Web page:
5 Things to Look for in a Data Center

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With cloud services overtaking the data management market, many business decision makers don’t realize how important infrastructure and other considerations are to a data center. Even if you’re opting for cloud storage solutions, that functionality is held up by physical hardware and individual workers somewhere on the planet. When selecting a data center provider, there are some physical, procedural, and financial aspects you must consider.

#1. Strength of Location

The Internet has lulled businesses into the belief that location isn’t important. “Work from anywhere in the world!” has become a tagline for employers, but you don’t want a data center located anywhere in the world. Centers located in an area at high risk for natural disasters, such as earthquakes, tornadoes, or hurricanes, increase the risks for your data. If you do select a provider that has a primary data warehouse in such an area, ensure the company has backup facilities elsewhere.

Proximity to local telecommunications centers is also important for a good wireless or wired data connection. This also increases the chance of carrier-neutrality. Neutrality lets the data center work with a variety of communication carriers, reducing your costs and hassle in connecting with data.

#2. Redundancy on all Levels

Redundancy is an essential part of any data storage, but backing up data to multiple locations isn’t the only thing that’s important. A good data center provides redundancy for all functions, including power and Internet access. Backup generators and UPS’s help keep data available even during power outages. For optimal assurance, ask whether the data center has N+1 power grid connectivity to a secondary source, which is the best way to maintain data access during a catastrophic event.

Other redundancies to look for include:

  • Multiple Internet connectivity options to keep data flowing in the event of an outage.
  • Automatic switches and backup equipment to account for hardware failure without the necessary and immediate intervention of a human.
  • Available support from data center employees at any time with multiple access points, including phone, email, messaging or support ticket systems.

#3. Security and Limited Access

Security of information and limited access to the data center are both important. Look for a center that provides both electronic and physical security guarantees. If data is hacked by outside sources, your company can face loss of customers, loss of money, and–if you’re in a regulated industry such as finance or healthcare–steep fines and sanctions. Information theft isn’t the only thing that can disrupt your business. A single disgruntled person can vandalize data center equipment in any number of ways, causing issues with data storage and retrieval. Redundancy removes some of the risk, but data warehouses should also ensure perimeter security and limited access to the site.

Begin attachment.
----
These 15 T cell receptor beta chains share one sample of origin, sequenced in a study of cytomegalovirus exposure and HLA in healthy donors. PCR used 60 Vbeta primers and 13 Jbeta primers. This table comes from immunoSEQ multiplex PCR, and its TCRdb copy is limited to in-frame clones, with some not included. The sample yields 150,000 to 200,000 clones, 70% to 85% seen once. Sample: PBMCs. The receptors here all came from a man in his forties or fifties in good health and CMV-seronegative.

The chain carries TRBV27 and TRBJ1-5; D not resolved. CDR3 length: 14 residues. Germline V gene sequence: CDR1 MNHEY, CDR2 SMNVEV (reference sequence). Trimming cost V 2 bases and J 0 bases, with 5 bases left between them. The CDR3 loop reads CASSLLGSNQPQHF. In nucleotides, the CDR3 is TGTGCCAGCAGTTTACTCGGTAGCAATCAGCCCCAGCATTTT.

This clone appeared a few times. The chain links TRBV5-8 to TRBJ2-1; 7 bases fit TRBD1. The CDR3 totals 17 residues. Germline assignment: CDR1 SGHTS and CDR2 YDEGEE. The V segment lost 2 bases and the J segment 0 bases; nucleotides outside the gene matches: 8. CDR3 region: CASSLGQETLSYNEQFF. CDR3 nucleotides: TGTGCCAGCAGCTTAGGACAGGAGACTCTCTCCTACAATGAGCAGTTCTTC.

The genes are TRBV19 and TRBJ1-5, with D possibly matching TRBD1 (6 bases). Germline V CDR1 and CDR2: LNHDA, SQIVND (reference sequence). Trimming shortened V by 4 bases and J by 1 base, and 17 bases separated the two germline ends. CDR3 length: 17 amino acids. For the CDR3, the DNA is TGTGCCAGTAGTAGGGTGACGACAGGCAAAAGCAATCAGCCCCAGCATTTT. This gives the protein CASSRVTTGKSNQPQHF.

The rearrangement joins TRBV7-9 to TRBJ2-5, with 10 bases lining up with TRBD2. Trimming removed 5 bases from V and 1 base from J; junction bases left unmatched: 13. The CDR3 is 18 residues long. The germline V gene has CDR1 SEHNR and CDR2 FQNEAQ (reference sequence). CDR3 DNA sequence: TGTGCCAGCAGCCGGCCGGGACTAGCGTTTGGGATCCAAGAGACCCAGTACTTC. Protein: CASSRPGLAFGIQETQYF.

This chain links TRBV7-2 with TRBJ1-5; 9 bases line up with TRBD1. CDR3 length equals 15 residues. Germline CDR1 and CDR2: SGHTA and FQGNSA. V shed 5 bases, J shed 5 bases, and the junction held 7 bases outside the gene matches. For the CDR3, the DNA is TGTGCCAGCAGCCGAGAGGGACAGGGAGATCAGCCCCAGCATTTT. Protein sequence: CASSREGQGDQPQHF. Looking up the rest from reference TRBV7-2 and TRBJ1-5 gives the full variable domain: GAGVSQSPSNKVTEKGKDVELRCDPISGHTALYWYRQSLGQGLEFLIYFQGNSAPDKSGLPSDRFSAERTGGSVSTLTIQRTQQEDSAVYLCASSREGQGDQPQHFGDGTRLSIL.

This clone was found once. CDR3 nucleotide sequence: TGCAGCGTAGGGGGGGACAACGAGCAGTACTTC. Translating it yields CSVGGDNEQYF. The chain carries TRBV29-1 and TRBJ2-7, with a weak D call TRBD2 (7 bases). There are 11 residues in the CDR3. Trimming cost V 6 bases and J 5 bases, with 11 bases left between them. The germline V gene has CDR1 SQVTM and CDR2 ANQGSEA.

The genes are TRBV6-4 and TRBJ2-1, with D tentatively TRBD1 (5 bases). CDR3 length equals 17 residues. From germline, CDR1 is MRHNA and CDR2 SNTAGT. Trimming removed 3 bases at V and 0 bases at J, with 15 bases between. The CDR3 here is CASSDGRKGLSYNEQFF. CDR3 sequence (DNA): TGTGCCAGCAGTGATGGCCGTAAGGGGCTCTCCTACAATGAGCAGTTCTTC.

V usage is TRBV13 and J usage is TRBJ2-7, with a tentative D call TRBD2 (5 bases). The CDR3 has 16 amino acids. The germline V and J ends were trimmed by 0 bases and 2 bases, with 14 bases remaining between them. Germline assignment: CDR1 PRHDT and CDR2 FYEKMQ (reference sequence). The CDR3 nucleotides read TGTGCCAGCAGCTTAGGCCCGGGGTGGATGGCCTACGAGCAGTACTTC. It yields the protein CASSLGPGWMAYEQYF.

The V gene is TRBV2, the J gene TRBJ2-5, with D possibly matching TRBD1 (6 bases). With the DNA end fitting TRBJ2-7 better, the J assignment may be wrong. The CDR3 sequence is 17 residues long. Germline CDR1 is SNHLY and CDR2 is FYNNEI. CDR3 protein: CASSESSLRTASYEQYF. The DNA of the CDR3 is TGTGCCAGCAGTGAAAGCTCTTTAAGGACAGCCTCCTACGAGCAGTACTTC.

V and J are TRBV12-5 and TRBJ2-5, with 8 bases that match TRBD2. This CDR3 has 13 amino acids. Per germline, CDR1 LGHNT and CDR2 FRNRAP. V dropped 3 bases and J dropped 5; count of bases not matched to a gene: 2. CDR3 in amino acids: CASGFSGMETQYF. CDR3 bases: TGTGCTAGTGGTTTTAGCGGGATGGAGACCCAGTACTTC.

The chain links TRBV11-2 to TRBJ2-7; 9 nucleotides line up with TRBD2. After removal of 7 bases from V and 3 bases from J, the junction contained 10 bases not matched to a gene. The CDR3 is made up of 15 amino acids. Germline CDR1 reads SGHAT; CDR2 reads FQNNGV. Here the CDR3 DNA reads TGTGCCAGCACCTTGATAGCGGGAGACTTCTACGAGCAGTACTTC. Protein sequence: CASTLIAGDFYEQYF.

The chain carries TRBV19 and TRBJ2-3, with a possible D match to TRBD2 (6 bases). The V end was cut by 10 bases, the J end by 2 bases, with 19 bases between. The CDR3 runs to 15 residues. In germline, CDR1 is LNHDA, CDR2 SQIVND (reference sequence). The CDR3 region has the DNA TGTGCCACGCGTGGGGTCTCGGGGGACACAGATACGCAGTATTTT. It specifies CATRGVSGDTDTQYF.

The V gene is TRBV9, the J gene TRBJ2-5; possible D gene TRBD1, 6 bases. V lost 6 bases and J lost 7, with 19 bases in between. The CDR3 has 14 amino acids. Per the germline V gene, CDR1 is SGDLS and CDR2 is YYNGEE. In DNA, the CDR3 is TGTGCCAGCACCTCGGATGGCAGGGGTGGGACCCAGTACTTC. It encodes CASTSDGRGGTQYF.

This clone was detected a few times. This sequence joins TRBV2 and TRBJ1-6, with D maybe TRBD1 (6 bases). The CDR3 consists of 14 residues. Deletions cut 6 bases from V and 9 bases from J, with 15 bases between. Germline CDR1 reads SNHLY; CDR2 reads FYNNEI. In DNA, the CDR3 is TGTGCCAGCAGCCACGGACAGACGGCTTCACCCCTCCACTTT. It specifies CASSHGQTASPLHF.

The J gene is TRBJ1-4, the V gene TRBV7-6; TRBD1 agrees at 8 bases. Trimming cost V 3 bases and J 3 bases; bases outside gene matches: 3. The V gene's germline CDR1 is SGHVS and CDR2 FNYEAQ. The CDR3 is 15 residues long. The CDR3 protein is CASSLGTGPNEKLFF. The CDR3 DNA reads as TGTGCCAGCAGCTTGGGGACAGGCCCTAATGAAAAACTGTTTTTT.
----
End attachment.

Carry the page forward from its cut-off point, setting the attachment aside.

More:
#4. Service Level Agreements

The best way to ensure you’re happy with services provided by a data center is to start out with a contract. Work with data centers that are willing to sign service level agreements. Include agreements for things such as:

  • Total percent of uptime.
  • Physical security guarantees.
  • Average bandwidth.
  • Time it takes to respond to service requests.

An SLA agreement shouldn’t just guarantee a certain level of service. It should also ensure that your contract spells out reparations if SLAs fall out of scope. Provisions might include the fact that the data center will be responsible for bringing SLAs into scope in a certain amount of time, must provide an explanation for the SLA miss, and must pay a fine or partial refund on missed SLAs.

#5. Costs that Work with Budget

Cost should never be the first concern when looking at data centers. The lowest price may come with the worst security and no redundancy, which is likely to cost your company more in future data loss or downtime. Cost is important, though. Once you ensure a data center meets other requirements, ask for detailed cost information. Will you be charged per access? Does the number of users who access data increase costs? How does bandwidth or data size play a role in the price of service? Are you purchasing retail or wholesale data center space, and what infrastructure are you responsible for?

Taking the time to consider all aspects of data management ensures you choose a data center provider that meets all your needs. A good relationship with your provider is the backbone of future efficiency, cost-savings, and data security.

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